AVAILABLE ON DUAL FORMAT STEELBOOK 16th January, DUAL FORMAT 13th March, from EUREKA ENTERTAINMENT
RUNNING TIME: 110 min
REVIEWED BY: Dr Lenera, Official HCF Critic
In the futuristic city of Metropolis, robots are discriminated against and segregated to the city’s lower levels. Many humans are deprived and blame robots for taking their jobs. Duke Red wants to rule the city and his first step is to oversee the construction of a massive skyscraper called the Ziggurat. Private detective Shunsaku Ban and his nephew Kenichi travel to Metropolis to arrest Dr. Laughton, a mad scientist wanted for organ trafficking. Unknown to Shunsaku, Red has hired Laughton to build an advanced robot modelled and named after Red’s dead daughter Tima to function as a central control unit for a powerful secret weapon hidden in the Ziggurat….
I guess I’m more of a casual fan of anime than a die hard one, there being a great many notable examples of the genre I haven’t seen, but there’s one thing I am sure of: Metropolis is one of the very best that I’ve watched. The idea of a cartoon remake of Fritz Lang’s incredible 1927 science fiction masterpiece was something I all but sneered at back in 2001 when this version came out, even though I’d already seen a decent amount of anime. In fact, this adaptation more than stands on its own two feet and I’m not sure that I’d really call it a remake anyway, as most of the concepts, events and characters that do owe themselves to the silent epic are tweaked in such a way that they seem quite fresh. It’s built on the DNA of the earlier film, but builds on many things and changes many others so that it fits right in with the approach and concerns of much science fiction anime. The result is not just an eye popping visual experience and an exciting futuristic action thriller but also a very intelligent and thought provoking look at things like the nature of life and love, while also providing a considerable amount of social and political commentary. In short, this film does a hell of a lot, but never stops being fun.
Just as Lang first thought up the idea of his Metropolis when he first saw the New York skyline on his first visit to the United States, Osamu Tezuka’s 1949 manga [so many still confuse manga with anime; the first is the comic kind and the second TV and film] was inspired by Tezuka first seeing the poster for Lang’s film, though he didn’t see the actual movie till many years later. The manga actually bears little resemblance to it but when Rintaro and Katsuhiro Otomo decided to adapt it into an animated feature, screenwriter Otomo [still probably best known for Akira] retained its characters and basic plotline but made a lot of changes and added many aspects from the silent movie. He also added the character of Rock, Duke Red’s robot-hating son, and reduced the more fanciful aspects of the manga, like turning the flying, gender swapping humanoid who was the central character into a more standard android variant. His Metropolis took five years to make and its release was then held up for a few months as Sony was concerned that audiences would be upset by some of the imagery because of 9/11, though when it did eventually come out in Japan it did so well that its release was extended by a few more months. It got a minor cinema release in the US and the UK, though some versions are apparently missing a brief coda following the end credits which gives us a happier ending then is suggested a few minutes before. I personally don’t think that it’s necessary and prefer to consider it more as an alternative ending.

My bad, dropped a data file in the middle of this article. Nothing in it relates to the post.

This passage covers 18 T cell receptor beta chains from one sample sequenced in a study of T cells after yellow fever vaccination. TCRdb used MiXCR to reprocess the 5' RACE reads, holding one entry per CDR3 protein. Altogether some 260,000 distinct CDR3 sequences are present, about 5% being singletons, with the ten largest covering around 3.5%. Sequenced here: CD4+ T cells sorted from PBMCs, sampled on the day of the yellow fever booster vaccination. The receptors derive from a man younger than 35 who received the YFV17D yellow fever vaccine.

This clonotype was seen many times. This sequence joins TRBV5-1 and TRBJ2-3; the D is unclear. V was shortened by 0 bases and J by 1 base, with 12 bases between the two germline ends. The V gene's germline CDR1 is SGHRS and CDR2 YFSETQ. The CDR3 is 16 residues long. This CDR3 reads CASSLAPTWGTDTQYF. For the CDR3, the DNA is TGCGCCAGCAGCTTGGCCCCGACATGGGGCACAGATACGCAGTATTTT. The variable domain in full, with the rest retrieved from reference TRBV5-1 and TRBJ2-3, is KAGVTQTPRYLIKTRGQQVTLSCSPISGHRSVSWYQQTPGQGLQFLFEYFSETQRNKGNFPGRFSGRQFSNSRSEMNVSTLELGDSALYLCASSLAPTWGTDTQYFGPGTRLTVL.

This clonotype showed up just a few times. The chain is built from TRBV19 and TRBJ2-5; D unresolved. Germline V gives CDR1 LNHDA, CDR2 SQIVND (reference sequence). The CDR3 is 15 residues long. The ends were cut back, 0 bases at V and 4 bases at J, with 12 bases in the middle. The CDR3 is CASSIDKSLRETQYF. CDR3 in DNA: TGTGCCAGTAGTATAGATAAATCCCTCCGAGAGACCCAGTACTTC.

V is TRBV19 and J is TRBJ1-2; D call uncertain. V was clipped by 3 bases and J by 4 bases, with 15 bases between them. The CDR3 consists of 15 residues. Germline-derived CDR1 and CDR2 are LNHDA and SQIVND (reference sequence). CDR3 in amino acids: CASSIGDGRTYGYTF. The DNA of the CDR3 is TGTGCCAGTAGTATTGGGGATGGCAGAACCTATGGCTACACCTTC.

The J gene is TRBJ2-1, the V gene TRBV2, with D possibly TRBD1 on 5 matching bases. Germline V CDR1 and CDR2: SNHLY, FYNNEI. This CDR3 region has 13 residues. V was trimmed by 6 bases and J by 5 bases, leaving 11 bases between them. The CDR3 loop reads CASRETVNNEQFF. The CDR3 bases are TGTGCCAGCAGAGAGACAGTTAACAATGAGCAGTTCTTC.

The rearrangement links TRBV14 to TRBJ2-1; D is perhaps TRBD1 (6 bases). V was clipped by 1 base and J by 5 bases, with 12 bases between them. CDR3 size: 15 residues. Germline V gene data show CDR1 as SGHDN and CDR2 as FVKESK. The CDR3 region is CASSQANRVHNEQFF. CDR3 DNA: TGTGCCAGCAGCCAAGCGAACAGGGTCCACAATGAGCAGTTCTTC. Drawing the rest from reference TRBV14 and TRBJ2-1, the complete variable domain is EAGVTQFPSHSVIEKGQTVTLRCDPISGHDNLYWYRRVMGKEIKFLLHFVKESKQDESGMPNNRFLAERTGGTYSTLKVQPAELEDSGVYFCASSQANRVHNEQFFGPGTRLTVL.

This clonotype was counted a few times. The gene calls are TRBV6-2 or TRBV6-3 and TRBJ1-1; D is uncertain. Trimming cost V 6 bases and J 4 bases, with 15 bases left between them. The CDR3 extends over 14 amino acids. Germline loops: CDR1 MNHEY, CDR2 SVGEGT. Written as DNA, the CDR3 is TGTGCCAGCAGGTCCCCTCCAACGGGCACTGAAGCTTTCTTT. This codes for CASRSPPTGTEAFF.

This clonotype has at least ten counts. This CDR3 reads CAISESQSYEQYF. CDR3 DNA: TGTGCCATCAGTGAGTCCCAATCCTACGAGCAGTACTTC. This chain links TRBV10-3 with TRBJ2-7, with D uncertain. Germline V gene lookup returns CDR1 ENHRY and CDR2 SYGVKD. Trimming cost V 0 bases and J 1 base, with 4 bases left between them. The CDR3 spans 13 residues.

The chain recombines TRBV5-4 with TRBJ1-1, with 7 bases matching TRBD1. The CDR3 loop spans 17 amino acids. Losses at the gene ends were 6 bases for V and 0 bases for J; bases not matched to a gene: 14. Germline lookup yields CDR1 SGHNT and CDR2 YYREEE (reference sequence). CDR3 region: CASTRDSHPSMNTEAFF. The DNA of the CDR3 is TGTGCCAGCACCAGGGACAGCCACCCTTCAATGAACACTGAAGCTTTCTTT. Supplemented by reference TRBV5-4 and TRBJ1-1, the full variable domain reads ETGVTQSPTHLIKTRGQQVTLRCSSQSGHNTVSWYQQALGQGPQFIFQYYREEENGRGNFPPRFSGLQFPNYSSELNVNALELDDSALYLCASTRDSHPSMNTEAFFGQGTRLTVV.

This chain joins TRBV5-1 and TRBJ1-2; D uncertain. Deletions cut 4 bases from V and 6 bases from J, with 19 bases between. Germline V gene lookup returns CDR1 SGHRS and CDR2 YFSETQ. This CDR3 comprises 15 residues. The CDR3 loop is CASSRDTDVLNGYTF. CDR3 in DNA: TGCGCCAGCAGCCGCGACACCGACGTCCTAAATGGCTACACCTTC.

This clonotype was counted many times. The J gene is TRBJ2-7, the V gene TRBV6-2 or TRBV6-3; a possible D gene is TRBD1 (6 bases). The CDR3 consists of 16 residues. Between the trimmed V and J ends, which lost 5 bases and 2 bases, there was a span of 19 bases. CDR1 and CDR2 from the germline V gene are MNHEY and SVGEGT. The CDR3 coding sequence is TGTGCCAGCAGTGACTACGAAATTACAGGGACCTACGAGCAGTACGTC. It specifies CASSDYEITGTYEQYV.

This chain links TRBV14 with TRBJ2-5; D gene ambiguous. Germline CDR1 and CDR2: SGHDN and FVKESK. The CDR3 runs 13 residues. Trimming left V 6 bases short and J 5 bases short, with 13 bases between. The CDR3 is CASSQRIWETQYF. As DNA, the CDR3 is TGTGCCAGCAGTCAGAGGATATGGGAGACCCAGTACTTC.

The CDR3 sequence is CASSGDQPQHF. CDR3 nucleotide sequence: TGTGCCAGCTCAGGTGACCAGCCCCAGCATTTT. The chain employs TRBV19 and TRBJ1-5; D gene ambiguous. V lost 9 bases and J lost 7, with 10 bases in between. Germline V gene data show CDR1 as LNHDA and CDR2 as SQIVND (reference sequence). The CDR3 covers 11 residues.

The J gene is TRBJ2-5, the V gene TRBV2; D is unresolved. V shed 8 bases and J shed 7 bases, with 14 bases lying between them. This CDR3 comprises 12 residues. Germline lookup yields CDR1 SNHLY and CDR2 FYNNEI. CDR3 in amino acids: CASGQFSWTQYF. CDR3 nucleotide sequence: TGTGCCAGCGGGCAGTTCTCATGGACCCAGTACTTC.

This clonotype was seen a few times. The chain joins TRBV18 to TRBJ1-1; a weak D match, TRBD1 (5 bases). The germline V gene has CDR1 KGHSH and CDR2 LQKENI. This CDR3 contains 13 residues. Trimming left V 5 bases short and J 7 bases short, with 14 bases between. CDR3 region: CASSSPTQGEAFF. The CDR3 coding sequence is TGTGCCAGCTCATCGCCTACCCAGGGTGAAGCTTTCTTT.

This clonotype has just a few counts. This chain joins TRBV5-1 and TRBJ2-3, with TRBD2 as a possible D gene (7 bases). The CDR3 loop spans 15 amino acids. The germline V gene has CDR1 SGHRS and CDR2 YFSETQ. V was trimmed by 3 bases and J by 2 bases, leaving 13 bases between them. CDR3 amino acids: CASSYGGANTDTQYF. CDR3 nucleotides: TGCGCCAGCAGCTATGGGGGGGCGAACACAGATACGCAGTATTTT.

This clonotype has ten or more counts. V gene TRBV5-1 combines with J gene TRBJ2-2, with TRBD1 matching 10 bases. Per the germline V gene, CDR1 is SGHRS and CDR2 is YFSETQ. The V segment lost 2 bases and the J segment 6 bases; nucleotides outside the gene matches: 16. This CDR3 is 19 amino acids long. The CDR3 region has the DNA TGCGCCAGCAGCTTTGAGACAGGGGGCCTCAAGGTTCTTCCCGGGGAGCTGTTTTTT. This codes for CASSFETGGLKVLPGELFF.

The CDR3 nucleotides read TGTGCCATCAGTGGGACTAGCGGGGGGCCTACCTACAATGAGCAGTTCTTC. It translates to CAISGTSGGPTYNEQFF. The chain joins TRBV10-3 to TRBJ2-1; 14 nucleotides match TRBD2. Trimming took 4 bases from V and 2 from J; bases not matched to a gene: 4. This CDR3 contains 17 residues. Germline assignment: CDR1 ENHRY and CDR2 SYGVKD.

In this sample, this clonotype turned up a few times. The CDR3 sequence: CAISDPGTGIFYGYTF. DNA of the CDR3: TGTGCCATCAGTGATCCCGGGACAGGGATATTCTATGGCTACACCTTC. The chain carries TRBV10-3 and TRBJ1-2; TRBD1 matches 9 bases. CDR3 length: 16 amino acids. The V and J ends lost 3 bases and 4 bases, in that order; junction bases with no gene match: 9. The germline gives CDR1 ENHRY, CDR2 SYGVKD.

Considering that it was mostly done by hand drawn animation with just a few backgrounds and the odd obviously computer assisted moment like a lengthy pan up the inside of the Ziggurat [something clearly inspired by the Tower of Babel as seen in the 1927 film’s bizarre flashback], it’s perhaps no wonder that Metropolis took so long to make. Every other shot is mindbogglingly complex and I kept interrupting the flow of the film to pause the Blu-ray so I could study some shots. There’s an especially incredible one where the camera seems to pan out from the top corner of a tall building to reveal, on either side, scores of people swarming around shops and restaurants. Our first sighting of a robot is as a reflection in the windows of a skyscraper. Some of the shots are so full of colour that the effect is almost too dazzling. The architectural design borrows from Lang but also seems to mix various decades, though clothing is very 1920’s indeed. We often have two differing kinds of character look in the same shot as the three main youthful characters have the typical anime large eyed, innocent look but everyone else looks like they’re either from a typical French animated film or a Max Fleischer effort. As before, the city reaches very high and very low, but this time robots are plentiful. However, they mainly have the role of workers and have restricted access to certain areas, which certainly provides some food for thought. They’re like ethnic minorities, right down to some people saying that they’re taking their jobs, but they’re not actually human and it’s the often resentful humans who talk about “human rights”. One can still sympathise with both sides.